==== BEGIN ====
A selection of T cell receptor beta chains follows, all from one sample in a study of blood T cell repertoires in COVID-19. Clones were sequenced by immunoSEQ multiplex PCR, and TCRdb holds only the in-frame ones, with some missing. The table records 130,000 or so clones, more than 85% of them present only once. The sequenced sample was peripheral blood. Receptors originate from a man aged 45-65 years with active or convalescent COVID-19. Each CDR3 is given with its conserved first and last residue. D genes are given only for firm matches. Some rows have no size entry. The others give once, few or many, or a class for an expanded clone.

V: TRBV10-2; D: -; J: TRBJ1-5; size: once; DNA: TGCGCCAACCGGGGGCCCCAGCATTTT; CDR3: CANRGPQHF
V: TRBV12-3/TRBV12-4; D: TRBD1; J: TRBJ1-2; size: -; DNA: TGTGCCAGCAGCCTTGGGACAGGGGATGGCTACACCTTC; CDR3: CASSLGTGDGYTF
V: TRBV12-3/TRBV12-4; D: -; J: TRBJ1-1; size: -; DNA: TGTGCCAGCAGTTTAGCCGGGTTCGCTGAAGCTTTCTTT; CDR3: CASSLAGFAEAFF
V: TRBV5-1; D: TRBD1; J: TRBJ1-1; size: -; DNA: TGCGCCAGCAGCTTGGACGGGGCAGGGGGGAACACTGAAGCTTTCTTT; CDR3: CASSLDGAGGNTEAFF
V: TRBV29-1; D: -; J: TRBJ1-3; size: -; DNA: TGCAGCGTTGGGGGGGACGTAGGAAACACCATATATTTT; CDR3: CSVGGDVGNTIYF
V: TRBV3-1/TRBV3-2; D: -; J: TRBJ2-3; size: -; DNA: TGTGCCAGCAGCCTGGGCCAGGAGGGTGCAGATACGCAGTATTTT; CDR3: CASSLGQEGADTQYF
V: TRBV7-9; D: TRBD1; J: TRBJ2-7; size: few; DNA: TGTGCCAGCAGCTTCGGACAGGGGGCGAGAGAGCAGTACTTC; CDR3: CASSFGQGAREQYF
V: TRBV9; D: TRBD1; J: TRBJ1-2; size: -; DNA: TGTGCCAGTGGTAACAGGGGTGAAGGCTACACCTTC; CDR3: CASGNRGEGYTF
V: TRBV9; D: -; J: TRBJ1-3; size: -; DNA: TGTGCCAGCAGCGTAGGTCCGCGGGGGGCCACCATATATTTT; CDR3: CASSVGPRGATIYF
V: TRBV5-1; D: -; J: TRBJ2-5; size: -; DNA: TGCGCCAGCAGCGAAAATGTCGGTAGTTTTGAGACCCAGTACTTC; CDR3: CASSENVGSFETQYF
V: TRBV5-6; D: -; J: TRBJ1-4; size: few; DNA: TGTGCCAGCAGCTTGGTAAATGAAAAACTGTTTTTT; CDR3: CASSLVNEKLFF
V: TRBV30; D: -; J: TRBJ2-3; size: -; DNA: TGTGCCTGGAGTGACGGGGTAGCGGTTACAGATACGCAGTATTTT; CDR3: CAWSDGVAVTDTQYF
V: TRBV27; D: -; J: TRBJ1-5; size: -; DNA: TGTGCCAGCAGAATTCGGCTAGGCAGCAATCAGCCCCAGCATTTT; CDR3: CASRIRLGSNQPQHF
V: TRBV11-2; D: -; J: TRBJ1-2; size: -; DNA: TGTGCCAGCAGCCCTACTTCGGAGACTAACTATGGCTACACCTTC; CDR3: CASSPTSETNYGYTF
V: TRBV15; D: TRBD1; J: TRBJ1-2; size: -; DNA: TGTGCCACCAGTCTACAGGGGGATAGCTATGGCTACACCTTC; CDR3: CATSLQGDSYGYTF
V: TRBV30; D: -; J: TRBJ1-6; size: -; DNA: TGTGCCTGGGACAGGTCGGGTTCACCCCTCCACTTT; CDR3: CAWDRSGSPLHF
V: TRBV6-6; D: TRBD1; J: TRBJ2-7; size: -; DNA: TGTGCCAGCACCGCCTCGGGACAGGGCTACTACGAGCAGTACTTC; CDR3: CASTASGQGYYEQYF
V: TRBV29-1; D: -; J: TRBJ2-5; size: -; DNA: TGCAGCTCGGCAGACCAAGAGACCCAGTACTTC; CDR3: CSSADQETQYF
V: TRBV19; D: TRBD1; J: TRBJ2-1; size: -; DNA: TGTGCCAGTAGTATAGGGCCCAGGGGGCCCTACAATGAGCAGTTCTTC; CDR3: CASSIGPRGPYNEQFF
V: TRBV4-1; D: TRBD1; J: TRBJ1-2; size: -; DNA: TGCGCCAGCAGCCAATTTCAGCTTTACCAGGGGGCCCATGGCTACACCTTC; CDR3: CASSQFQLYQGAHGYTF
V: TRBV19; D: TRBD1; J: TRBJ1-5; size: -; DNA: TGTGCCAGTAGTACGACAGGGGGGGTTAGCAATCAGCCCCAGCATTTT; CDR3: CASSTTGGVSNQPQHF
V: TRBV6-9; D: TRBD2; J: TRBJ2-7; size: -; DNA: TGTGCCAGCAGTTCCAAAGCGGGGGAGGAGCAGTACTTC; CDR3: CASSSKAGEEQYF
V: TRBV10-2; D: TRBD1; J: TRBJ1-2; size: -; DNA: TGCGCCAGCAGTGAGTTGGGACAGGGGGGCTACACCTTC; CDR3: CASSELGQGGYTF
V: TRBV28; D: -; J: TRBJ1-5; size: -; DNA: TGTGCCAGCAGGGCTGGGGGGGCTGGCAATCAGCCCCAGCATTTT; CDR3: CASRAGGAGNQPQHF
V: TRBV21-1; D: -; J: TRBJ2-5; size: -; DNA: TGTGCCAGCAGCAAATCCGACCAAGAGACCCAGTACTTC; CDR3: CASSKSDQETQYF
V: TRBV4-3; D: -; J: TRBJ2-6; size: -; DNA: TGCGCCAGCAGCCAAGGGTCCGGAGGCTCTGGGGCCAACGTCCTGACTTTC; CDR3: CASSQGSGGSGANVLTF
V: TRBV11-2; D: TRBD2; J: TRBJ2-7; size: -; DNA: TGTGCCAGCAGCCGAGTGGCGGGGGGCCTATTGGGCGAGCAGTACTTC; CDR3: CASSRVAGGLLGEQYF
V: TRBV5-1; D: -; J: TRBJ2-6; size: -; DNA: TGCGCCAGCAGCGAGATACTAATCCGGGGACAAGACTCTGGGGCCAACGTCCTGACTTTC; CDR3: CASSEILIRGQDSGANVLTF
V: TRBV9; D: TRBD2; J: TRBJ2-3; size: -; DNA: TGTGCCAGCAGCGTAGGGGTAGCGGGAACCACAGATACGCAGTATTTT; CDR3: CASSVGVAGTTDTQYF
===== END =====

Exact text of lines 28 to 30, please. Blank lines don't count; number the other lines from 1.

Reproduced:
V: TRBV11-2; D: TRBD2; J: TRBJ2-7; size: -; DNA: TGTGCCAGCAGCCGAGTGGCGGGGGGCCTATTGGGCGAGCAGTACTTC; CDR3: CASSRVAGGLLGEQYF
V: TRBV5-1; D: -; J: TRBJ2-6; size: -; DNA: TGCGCCAGCAGCGAGATACTAATCCGGGGACAAGACTCTGGGGCCAACGTCCTGACTTTC; CDR3: CASSEILIRGQDSGANVLTF
V: TRBV9; D: TRBD2; J: TRBJ2-3; size: -; DNA: TGTGCCAGCAGCGTAGGGGTAGCGGGAACCACAGATACGCAGTATTTT; CDR3: CASSVGVAGTTDTQYF